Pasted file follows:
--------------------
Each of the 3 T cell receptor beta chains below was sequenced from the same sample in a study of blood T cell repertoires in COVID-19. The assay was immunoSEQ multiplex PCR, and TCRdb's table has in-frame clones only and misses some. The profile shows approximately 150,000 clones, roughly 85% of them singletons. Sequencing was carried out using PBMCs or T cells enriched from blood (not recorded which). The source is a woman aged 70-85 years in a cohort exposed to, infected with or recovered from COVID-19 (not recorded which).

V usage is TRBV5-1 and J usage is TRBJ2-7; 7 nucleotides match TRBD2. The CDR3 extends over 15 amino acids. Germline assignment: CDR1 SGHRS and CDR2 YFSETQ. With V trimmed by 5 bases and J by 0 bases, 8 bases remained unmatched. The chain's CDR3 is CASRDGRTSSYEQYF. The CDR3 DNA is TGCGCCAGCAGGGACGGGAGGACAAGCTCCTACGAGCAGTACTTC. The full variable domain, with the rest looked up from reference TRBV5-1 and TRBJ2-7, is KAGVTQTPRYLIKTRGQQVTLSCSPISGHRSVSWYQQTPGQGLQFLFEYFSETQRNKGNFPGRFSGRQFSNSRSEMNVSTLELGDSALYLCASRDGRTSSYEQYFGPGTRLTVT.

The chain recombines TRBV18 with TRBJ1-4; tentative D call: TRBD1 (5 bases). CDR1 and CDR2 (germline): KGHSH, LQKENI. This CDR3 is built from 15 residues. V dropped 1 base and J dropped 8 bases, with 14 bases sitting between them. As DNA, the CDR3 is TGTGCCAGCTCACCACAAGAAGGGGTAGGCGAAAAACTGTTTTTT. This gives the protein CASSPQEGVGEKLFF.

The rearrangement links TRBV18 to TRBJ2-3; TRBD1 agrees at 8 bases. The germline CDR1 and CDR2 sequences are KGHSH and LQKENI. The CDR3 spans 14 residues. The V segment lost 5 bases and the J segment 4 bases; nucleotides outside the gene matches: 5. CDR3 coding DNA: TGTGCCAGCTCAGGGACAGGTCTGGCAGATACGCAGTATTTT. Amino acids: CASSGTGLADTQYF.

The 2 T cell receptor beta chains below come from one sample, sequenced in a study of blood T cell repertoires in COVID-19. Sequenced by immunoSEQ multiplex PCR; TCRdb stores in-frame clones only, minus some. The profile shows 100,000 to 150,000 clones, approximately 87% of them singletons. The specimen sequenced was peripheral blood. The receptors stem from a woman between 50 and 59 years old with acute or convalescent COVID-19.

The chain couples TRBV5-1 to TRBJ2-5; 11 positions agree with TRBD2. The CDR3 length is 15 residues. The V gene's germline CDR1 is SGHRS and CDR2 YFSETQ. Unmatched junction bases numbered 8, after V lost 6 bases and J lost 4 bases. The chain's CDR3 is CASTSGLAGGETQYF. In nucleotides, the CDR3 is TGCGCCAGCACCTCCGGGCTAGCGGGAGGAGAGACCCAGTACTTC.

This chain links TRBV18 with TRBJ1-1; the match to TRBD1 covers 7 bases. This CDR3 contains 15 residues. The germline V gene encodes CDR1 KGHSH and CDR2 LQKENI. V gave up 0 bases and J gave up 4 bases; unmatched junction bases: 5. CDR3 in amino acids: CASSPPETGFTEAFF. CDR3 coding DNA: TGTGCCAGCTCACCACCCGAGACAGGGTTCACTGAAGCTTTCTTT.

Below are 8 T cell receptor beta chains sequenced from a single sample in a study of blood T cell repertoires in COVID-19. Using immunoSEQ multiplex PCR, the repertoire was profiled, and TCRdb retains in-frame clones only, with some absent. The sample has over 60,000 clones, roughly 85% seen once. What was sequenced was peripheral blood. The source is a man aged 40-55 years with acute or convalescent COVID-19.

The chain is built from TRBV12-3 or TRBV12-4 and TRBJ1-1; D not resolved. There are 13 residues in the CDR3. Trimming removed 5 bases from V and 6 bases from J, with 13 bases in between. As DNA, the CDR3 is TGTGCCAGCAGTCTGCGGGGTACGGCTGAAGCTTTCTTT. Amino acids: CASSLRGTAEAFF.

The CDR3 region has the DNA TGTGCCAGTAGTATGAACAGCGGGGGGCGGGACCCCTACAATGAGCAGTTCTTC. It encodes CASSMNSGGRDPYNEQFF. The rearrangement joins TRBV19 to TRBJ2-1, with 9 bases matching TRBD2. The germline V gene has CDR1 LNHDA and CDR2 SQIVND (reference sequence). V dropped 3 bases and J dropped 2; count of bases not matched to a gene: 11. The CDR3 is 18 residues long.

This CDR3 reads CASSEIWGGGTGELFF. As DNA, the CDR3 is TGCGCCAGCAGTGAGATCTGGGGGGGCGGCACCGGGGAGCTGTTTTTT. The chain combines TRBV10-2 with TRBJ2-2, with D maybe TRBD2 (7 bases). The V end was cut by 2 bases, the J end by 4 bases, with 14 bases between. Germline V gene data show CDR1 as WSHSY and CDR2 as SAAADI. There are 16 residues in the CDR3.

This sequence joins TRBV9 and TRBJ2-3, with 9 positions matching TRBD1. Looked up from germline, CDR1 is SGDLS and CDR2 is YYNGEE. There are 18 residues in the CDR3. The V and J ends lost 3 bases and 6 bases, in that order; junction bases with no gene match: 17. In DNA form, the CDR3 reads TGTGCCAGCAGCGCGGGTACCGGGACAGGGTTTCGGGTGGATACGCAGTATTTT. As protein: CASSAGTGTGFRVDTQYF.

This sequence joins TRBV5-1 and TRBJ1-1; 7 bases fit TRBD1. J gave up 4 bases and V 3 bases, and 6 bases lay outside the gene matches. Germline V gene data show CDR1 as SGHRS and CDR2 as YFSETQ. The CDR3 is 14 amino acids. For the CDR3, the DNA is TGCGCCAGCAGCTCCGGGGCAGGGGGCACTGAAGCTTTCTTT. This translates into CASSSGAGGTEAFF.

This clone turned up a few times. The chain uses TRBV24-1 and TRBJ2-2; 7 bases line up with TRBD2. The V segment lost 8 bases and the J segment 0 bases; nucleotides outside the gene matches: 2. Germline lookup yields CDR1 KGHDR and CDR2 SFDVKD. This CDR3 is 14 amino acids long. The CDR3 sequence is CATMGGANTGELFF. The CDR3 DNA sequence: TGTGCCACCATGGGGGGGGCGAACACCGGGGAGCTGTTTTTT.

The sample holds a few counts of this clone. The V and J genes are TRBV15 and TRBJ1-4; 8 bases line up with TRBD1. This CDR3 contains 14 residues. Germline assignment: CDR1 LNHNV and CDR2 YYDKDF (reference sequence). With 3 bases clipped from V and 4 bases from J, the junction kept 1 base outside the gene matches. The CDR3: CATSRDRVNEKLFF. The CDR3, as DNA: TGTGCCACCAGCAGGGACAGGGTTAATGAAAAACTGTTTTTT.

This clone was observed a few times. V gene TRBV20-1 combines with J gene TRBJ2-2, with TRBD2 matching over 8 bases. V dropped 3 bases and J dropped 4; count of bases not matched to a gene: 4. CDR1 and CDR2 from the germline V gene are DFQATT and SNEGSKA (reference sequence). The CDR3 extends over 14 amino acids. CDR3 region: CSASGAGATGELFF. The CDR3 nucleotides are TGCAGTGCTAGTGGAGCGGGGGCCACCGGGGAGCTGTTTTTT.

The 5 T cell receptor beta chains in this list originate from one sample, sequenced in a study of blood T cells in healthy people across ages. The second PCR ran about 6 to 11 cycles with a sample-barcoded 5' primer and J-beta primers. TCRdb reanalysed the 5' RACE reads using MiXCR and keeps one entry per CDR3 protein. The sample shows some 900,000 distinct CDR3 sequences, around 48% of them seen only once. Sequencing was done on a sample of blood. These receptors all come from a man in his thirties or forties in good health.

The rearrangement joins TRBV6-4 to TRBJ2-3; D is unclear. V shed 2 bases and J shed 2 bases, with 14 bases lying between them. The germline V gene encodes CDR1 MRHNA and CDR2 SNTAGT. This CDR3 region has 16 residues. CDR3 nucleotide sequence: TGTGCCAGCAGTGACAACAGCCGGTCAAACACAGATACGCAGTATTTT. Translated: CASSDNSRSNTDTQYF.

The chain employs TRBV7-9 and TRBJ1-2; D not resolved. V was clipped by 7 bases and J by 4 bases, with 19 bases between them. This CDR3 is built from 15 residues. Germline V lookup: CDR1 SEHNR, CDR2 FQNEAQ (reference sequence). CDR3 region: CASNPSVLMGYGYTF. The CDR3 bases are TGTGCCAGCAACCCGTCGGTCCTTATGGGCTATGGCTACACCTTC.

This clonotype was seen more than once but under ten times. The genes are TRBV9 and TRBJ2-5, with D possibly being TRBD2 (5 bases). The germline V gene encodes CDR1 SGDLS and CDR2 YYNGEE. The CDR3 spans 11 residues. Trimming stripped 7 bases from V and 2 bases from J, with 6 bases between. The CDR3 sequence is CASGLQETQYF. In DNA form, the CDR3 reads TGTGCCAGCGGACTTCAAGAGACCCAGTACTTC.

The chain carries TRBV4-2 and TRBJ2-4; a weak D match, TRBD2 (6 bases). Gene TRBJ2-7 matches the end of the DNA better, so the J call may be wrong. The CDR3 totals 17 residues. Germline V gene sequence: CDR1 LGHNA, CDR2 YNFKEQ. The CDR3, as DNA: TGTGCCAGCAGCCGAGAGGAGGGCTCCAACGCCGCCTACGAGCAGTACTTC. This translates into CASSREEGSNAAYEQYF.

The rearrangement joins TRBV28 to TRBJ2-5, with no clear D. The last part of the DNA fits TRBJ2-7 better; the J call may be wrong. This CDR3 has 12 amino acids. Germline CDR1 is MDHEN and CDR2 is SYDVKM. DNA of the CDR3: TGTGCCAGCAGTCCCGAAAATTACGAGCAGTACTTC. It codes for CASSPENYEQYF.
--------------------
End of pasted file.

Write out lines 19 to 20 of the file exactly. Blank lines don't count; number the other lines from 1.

The chain employs TRBV7-9 and TRBJ1-2; D not resolved. V was clipped by 7 bases and J by 4 bases, with 19 bases between them. This CDR3 is built from 15 residues. Germline V lookup: CDR1 SEHNR, CDR2 FQNEAQ (reference sequence). CDR3 region: CASNPSVLMGYGYTF. The CDR3 bases are TGTGCCAGCAACCCGTCGGTCCTTATGGGCTATGGCTACACCTTC.

This clonotype was seen more than once but under ten times. The genes are TRBV9 and TRBJ2-5, with D possibly being TRBD2 (5 bases). The germline V gene encodes CDR1 SGDLS and CDR2 YYNGEE. The CDR3 spans 11 residues. Trimming stripped 7 bases from V and 2 bases from J, with 6 bases between. The CDR3 sequence is CASGLQETQYF. In DNA form, the CDR3 reads TGTGCCAGCGGACTTCAAGAGACCCAGTACTTC.